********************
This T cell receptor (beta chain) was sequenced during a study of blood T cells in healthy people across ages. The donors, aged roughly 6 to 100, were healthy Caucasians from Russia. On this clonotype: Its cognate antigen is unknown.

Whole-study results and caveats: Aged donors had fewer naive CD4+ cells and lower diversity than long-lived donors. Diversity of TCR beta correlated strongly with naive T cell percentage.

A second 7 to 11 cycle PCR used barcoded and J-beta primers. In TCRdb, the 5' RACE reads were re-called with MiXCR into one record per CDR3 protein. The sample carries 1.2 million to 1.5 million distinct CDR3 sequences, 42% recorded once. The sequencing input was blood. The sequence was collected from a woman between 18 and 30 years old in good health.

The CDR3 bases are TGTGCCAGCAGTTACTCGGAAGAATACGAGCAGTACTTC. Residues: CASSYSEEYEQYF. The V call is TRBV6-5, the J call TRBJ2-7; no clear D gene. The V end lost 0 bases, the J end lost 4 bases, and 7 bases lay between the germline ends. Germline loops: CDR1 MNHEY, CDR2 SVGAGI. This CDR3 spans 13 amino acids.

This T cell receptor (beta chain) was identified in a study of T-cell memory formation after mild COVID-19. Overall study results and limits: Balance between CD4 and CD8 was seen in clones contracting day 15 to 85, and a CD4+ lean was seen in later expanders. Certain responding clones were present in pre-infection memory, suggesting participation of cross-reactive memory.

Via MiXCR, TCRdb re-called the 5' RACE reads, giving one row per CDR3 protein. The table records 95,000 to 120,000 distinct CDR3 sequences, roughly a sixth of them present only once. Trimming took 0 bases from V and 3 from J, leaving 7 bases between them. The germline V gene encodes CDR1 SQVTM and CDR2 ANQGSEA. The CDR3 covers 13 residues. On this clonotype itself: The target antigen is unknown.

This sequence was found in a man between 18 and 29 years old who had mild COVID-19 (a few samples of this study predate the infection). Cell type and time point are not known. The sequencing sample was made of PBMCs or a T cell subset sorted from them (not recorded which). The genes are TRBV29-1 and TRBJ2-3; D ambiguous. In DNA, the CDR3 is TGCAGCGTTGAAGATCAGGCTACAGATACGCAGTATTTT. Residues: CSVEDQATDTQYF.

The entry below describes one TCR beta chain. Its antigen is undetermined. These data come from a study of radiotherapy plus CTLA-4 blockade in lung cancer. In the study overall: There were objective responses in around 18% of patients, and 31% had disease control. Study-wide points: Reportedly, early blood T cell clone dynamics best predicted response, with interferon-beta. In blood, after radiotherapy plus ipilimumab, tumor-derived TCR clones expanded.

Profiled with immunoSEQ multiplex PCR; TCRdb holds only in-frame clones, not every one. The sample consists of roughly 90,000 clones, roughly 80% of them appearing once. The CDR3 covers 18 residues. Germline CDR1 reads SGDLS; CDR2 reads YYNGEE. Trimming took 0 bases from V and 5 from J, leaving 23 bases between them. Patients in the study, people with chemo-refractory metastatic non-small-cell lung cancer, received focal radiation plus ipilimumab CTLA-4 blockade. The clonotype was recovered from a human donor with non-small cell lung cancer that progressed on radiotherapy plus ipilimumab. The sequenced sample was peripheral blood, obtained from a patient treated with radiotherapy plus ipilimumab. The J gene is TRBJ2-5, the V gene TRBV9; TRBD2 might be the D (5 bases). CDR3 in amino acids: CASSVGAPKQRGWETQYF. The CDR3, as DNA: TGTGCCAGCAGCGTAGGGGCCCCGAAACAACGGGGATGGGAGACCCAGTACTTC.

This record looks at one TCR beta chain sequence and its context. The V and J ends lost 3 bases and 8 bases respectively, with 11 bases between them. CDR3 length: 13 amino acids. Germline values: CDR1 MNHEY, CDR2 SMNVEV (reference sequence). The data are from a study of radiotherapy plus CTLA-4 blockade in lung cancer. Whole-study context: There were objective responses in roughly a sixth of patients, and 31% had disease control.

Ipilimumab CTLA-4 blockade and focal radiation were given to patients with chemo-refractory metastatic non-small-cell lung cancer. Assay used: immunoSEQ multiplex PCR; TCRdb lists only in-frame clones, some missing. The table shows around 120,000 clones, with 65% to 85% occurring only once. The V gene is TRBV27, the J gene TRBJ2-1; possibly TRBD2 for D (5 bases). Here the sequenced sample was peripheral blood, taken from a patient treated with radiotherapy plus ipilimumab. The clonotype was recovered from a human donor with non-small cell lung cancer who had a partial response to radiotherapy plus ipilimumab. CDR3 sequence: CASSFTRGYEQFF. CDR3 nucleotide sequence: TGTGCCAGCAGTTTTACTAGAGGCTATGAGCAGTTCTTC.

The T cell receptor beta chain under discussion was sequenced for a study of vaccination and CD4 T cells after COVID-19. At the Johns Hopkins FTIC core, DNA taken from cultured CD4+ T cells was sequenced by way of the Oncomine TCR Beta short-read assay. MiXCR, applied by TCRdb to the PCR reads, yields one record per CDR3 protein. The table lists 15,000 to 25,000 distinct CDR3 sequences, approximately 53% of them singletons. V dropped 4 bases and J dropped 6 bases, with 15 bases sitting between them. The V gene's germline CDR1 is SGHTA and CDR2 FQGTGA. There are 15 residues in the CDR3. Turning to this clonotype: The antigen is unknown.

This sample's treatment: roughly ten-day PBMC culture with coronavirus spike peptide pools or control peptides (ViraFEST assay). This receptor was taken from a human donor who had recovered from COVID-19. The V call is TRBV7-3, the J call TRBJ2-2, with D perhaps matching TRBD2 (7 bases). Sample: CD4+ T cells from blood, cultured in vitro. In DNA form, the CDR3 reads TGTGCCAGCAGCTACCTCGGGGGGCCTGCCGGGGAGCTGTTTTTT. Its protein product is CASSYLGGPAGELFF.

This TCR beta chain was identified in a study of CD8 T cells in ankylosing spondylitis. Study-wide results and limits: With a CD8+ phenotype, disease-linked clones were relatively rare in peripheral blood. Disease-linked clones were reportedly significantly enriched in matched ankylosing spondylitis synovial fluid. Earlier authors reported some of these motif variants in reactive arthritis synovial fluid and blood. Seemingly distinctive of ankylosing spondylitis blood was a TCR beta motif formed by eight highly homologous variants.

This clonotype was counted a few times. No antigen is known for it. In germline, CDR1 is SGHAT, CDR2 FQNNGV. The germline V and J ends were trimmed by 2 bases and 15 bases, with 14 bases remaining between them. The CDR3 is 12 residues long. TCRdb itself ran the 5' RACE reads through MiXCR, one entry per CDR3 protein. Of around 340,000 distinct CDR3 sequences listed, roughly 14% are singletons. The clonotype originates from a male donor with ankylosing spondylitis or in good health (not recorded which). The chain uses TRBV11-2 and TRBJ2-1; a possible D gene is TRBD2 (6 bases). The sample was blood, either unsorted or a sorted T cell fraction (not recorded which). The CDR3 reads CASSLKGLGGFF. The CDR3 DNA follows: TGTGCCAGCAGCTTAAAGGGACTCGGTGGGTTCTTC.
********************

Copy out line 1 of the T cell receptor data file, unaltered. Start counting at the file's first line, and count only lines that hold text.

This T cell receptor (beta chain) was sequenced during a study of blood T cells in healthy people across ages. The donors, aged roughly 6 to 100, were healthy Caucasians from Russia. On this clonotype: Its cognate antigen is unknown.